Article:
CORONAVIRUS

Have coronavirus and can't smell? Harvard scientists explain why

Harvard Medical School researchers find that key cells in the nose are coming under attack as many COVID-19 sufferers lo
Harvard Medical School researchers find that key cells in the nose are coming under attack as many COVID-19 sufferers lose their ability to smell and taste. (Dreamstime/TNS)

The coronavirus is capable of attacking key cells in the nose, which may explain the unusual finding that some COVID-19 sufferers lose their ability to smell and taste, Harvard Medical School researchers found.

Their study of human and mice genomic data found certain cells at the back of the nose harbor the distinctly shaped proteins that the coronavirus targets to invade the body. Infection of these cells could directly or indirectly lead to an altered sense of smell, they said in a paper published Saturday.

Doctors around the world are reporting anecdotal COVID-19 cases in which patients have experienced an abrupt and unexplained total or partial loss of smell and taste. The conditions, known medically as anosmia and dysgeusia, respectively, are “significant symptoms” associated with the pandemic, the American Academy of Otolaryngology, or head and neck surgery, said on March 22.

The group, based in Alexandria, Va., proposes that these symptoms be added to the list of screening tools for possible COVID-19 infection. People experiencing the symptoms in the absence of other known causes should consider self-isolation and get tested, the group said.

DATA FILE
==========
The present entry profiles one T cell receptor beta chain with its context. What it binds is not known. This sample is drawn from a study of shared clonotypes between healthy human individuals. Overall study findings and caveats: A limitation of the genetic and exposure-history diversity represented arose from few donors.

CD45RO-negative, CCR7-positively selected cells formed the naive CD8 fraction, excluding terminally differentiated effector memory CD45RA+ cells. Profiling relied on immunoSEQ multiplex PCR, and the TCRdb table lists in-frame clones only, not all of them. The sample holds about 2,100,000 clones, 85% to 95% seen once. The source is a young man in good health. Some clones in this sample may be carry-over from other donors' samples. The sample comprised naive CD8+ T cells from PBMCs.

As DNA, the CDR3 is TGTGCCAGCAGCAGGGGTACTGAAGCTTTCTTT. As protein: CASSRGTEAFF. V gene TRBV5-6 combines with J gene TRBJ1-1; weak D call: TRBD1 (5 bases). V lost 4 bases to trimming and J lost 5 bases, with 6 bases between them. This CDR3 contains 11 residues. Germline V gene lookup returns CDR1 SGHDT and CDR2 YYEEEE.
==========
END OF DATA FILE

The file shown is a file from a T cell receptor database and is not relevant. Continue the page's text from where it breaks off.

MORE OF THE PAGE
Inflammation in the nasal cavity triggered by the pandemic-causing infection may hinder the sense of smell, David Brann and Sandeep Robert Datta of the Harvard Medical School’s neurobiology department said. But it’s also possible the virus infects and damages cells in the nasal epithelium required for normal olfactory function.

Uncovering the cause of the sensory loss has important implications to support diagnosis and determine the effects of the disease, the researchers said.

“Furthermore, patients with persistent olfactory dysfunction are at risk of nutritional deficits, of injury due to the inability to smell ‘danger’ odors like smoke, gas and spoiled foods, and of developing psychiatric disorders, particularly depression,” they said.

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